Conservationists eat. To be interested in food but not in food production is clearly absurd ... If conservationists will attempt to resume responsibility for their need to eat, they will be led back fairly directly to all their previous concerns for the welfare of nature.”
About the Farm
Meadowlark Organics farm and mill is a result of a unique relationship, spurred by the vision and spirit of Paul Bickford. Paul farmed in Ridgeway since 1978, first milking cows before transitioning to organic grains & legumes. Thinking about the future of his farm, Paul placed an ad in 2015 looking for a young couple to join him as partners. John & Halee Wepking, who returned to Wisconsin to farm after meeting and working in NYC restaurants, answered the ad. Since the partnership began that year, they shifted the focus of the farm to growing milling grains and other specialty food crops such as edible dry beans and open-pollinated flint corn.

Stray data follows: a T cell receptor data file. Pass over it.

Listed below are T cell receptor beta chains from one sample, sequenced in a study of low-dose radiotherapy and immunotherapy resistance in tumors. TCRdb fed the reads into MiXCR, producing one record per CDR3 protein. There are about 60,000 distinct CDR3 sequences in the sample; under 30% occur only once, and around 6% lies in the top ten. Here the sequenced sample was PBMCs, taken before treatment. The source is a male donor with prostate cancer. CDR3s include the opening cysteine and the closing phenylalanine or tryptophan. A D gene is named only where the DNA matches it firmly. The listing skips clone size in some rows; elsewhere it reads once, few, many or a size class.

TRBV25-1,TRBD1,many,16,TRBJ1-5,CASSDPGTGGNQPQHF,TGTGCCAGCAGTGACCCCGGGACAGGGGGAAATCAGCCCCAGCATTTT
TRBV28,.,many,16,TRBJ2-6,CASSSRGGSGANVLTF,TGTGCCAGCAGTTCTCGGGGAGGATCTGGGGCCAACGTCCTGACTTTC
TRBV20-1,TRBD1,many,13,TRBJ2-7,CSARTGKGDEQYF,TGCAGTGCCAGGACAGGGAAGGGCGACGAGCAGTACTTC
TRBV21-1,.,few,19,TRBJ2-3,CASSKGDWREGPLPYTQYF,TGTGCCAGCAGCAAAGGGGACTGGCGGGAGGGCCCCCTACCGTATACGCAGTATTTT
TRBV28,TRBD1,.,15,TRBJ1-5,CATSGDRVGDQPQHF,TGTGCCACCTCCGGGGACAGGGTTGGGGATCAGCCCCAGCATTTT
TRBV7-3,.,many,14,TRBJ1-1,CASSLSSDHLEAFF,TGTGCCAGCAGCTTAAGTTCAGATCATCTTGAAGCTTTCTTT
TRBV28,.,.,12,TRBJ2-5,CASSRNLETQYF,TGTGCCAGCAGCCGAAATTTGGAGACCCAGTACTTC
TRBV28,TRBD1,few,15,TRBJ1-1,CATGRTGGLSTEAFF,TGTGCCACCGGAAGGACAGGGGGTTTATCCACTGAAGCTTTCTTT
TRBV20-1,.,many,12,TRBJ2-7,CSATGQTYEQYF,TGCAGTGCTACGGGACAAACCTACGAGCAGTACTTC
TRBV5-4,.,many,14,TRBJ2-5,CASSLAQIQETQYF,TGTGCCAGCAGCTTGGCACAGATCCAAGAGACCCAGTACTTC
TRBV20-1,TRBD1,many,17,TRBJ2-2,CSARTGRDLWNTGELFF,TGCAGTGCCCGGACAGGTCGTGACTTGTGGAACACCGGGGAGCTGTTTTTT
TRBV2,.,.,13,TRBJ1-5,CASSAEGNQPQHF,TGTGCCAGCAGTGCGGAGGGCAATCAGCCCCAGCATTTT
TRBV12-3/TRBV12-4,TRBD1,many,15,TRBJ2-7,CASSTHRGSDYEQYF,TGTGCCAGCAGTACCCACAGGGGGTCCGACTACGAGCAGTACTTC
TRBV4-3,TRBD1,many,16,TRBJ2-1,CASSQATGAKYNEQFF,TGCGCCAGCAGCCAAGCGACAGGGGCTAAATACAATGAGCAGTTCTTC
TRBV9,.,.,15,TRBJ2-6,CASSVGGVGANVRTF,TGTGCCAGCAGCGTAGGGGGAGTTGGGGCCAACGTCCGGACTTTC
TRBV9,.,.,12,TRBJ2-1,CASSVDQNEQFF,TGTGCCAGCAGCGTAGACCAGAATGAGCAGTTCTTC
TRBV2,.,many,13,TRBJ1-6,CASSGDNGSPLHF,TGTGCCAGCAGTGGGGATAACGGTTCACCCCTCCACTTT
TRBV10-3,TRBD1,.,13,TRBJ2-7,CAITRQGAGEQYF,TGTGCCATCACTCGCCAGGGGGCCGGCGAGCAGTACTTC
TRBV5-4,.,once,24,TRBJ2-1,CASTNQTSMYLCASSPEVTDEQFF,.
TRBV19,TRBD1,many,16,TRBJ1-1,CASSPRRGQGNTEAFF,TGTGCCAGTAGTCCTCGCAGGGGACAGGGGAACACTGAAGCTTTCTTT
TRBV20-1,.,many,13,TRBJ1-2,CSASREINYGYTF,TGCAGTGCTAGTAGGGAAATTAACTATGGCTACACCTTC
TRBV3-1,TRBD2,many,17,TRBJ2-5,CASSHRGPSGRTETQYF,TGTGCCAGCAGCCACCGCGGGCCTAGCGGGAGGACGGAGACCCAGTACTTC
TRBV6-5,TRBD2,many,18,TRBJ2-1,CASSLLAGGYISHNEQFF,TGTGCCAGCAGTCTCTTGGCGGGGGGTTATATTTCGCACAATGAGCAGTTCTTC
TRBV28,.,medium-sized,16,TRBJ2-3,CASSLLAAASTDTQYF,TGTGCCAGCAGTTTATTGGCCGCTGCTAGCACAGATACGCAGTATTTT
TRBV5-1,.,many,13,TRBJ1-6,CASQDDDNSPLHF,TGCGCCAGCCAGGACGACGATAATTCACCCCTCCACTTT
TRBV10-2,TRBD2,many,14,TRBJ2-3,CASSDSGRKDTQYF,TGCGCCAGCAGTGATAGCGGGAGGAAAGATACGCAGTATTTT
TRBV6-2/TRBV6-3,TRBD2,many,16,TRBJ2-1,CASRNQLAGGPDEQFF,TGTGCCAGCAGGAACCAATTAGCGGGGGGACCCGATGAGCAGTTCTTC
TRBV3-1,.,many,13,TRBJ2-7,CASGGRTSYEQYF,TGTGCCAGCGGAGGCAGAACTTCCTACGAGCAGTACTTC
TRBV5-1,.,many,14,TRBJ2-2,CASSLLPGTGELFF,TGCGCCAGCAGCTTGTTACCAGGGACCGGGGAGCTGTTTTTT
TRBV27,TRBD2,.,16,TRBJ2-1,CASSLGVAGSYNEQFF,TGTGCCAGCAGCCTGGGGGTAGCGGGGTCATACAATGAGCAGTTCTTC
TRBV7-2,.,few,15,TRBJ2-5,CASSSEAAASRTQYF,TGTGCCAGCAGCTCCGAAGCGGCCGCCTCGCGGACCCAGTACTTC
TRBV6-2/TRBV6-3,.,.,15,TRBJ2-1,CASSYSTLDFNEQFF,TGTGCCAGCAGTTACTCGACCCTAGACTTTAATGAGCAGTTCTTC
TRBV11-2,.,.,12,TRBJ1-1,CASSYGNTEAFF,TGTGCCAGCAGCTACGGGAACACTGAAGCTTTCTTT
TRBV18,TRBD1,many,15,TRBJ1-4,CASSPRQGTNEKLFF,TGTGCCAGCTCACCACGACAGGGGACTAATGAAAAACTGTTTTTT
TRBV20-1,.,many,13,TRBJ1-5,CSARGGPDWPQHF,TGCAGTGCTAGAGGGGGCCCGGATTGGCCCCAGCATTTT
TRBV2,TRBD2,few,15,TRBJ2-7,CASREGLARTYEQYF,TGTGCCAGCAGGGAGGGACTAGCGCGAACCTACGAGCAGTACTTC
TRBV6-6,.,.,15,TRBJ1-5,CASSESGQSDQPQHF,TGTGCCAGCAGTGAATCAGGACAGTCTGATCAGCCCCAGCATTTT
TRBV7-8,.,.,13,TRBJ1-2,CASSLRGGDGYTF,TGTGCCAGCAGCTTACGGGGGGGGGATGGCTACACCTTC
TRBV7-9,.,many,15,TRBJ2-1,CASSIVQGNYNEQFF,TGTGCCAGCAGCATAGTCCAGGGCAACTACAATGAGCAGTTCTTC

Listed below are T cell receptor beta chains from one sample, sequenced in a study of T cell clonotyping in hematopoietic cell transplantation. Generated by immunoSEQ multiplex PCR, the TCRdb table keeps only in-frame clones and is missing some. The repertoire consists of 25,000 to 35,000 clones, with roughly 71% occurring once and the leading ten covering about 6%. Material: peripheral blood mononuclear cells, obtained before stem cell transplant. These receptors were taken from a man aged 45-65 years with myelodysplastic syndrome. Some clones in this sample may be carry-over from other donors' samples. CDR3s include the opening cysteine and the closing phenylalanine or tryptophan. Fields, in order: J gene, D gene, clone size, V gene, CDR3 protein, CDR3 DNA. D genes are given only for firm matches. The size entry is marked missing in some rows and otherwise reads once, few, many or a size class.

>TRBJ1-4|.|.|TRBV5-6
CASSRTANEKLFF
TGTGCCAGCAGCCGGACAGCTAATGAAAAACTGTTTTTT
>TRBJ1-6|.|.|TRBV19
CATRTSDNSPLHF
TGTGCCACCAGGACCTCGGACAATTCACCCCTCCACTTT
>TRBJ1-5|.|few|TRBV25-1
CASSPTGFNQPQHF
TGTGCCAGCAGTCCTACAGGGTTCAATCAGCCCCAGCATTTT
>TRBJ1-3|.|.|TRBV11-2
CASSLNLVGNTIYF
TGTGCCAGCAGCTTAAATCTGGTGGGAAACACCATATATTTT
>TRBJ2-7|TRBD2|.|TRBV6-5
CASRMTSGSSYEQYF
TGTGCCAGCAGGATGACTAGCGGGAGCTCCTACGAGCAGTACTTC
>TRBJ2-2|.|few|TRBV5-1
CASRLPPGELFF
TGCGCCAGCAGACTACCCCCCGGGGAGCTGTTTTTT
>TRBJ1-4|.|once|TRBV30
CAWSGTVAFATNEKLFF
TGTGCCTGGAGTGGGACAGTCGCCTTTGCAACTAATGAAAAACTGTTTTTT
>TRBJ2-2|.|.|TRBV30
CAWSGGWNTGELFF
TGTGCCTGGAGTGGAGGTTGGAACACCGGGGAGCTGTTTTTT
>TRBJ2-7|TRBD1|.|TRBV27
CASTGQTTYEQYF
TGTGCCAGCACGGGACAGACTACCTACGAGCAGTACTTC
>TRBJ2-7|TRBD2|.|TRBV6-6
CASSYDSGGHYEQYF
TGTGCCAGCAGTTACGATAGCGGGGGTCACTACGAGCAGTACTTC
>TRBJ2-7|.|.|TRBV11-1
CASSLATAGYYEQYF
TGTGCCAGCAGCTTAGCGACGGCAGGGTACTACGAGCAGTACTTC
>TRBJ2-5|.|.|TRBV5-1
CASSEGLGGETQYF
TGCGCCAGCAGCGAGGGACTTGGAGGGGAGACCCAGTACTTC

They began a mill in the spring of 2021 on the farm, called Meadowlark Community Mill, where they mill their own grain as well as grain from farmers around the region. They are committed to growing the highest quality, and healthiest, feed and food crops possible. With the focus on small grains, they have extended the farm's rotation from four years to seven, including milling spring and winter wheat, spelt, rye, and buckwheat alongside the common crops such as alfalfa, soybeans, corn, and oats. Attempting to reduce tillage where they can, they use a roller-crimper to terminate rye before planting no-till soybeans. Meadowlark Organics considers it their responsibility to protect and improve the soil, the quality of their watershed, and the diverse ecosystem in which they work and live.
Paul Bickford was an innovator, an informed decision-maker, a visionary, a mentor, and a friend and colleague to many. He died at age 69 from a farm accident in late August 2022. Read Margaret Krome’s remembrance of Paul’s life here.
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